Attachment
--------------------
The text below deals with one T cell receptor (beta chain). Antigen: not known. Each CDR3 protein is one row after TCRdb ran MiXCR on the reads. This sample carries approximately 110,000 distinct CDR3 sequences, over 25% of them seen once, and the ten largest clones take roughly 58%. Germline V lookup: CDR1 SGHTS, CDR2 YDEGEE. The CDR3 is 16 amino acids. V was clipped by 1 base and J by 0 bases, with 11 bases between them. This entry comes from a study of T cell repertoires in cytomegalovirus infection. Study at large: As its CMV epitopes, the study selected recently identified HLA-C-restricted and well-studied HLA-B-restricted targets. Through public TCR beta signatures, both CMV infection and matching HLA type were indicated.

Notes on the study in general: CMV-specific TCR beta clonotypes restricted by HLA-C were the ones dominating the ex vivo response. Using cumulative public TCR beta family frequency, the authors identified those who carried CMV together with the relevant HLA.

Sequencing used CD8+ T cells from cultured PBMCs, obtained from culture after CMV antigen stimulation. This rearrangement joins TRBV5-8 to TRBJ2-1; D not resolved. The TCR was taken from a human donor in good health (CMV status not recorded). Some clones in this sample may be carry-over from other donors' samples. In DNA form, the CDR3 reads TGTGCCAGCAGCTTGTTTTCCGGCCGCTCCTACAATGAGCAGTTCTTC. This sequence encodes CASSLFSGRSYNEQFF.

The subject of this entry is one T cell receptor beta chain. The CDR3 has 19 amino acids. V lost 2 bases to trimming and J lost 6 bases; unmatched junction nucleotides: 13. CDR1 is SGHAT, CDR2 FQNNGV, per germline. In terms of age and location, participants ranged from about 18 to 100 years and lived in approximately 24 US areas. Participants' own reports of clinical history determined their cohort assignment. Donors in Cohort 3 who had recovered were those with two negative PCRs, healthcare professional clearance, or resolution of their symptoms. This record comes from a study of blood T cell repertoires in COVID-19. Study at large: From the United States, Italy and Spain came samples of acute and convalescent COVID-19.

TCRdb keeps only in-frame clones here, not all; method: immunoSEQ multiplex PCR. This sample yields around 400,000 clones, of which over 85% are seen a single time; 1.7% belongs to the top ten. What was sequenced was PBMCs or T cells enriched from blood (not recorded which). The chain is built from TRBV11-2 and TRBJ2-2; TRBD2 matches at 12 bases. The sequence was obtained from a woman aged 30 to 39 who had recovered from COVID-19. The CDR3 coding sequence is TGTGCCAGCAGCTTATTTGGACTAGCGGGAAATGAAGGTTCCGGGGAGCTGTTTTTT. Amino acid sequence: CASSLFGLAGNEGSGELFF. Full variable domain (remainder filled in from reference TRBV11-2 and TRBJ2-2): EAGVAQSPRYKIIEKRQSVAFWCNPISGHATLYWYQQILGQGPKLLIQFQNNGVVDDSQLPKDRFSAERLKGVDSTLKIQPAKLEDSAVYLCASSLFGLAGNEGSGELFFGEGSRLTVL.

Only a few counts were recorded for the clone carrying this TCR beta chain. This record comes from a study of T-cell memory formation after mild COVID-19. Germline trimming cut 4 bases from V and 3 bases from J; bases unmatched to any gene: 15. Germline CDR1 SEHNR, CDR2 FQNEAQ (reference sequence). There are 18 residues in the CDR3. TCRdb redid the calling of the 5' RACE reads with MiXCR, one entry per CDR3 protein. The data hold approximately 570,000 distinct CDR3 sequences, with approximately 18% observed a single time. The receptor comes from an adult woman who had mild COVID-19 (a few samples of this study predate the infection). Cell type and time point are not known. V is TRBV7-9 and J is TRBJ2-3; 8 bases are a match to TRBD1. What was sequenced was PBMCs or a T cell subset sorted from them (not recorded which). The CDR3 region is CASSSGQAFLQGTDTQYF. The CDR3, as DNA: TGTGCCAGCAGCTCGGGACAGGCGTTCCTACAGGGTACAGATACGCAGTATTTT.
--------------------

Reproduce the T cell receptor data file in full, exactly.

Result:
The text below deals with one T cell receptor (beta chain). Antigen: not known. Each CDR3 protein is one row after TCRdb ran MiXCR on the reads. This sample carries approximately 110,000 distinct CDR3 sequences, over 25% of them seen once, and the ten largest clones take roughly 58%. Germline V lookup: CDR1 SGHTS, CDR2 YDEGEE. The CDR3 is 16 amino acids. V was clipped by 1 base and J by 0 bases, with 11 bases between them. This entry comes from a study of T cell repertoires in cytomegalovirus infection. Study at large: As its CMV epitopes, the study selected recently identified HLA-C-restricted and well-studied HLA-B-restricted targets. Through public TCR beta signatures, both CMV infection and matching HLA type were indicated.

Notes on the study in general: CMV-specific TCR beta clonotypes restricted by HLA-C were the ones dominating the ex vivo response. Using cumulative public TCR beta family frequency, the authors identified those who carried CMV together with the relevant HLA.

Sequencing used CD8+ T cells from cultured PBMCs, obtained from culture after CMV antigen stimulation. This rearrangement joins TRBV5-8 to TRBJ2-1; D not resolved. The TCR was taken from a human donor in good health (CMV status not recorded). Some clones in this sample may be carry-over from other donors' samples. In DNA form, the CDR3 reads TGTGCCAGCAGCTTGTTTTCCGGCCGCTCCTACAATGAGCAGTTCTTC. This sequence encodes CASSLFSGRSYNEQFF.

The subject of this entry is one T cell receptor beta chain. The CDR3 has 19 amino acids. V lost 2 bases to trimming and J lost 6 bases; unmatched junction nucleotides: 13. CDR1 is SGHAT, CDR2 FQNNGV, per germline. In terms of age and location, participants ranged from about 18 to 100 years and lived in approximately 24 US areas. Participants' own reports of clinical history determined their cohort assignment. Donors in Cohort 3 who had recovered were those with two negative PCRs, healthcare professional clearance, or resolution of their symptoms. This record comes from a study of blood T cell repertoires in COVID-19. Study at large: From the United States, Italy and Spain came samples of acute and convalescent COVID-19.

TCRdb keeps only in-frame clones here, not all; method: immunoSEQ multiplex PCR. This sample yields around 400,000 clones, of which over 85% are seen a single time; 1.7% belongs to the top ten. What was sequenced was PBMCs or T cells enriched from blood (not recorded which). The chain is built from TRBV11-2 and TRBJ2-2; TRBD2 matches at 12 bases. The sequence was obtained from a woman aged 30 to 39 who had recovered from COVID-19. The CDR3 coding sequence is TGTGCCAGCAGCTTATTTGGACTAGCGGGAAATGAAGGTTCCGGGGAGCTGTTTTTT. Amino acid sequence: CASSLFGLAGNEGSGELFF. Full variable domain (remainder filled in from reference TRBV11-2 and TRBJ2-2): EAGVAQSPRYKIIEKRQSVAFWCNPISGHATLYWYQQILGQGPKLLIQFQNNGVVDDSQLPKDRFSAERLKGVDSTLKIQPAKLEDSAVYLCASSLFGLAGNEGSGELFFGEGSRLTVL.

Only a few counts were recorded for the clone carrying this TCR beta chain. This record comes from a study of T-cell memory formation after mild COVID-19. Germline trimming cut 4 bases from V and 3 bases from J; bases unmatched to any gene: 15. Germline CDR1 SEHNR, CDR2 FQNEAQ (reference sequence). There are 18 residues in the CDR3. TCRdb redid the calling of the 5' RACE reads with MiXCR, one entry per CDR3 protein. The data hold approximately 570,000 distinct CDR3 sequences, with approximately 18% observed a single time. The receptor comes from an adult woman who had mild COVID-19 (a few samples of this study predate the infection). Cell type and time point are not known. V is TRBV7-9 and J is TRBJ2-3; 8 bases are a match to TRBD1. What was sequenced was PBMCs or a T cell subset sorted from them (not recorded which). The CDR3 region is CASSSGQAFLQGTDTQYF. The CDR3, as DNA: TGTGCCAGCAGCTCGGGACAGGCGTTCCTACAGGGTACAGATACGCAGTATTTT.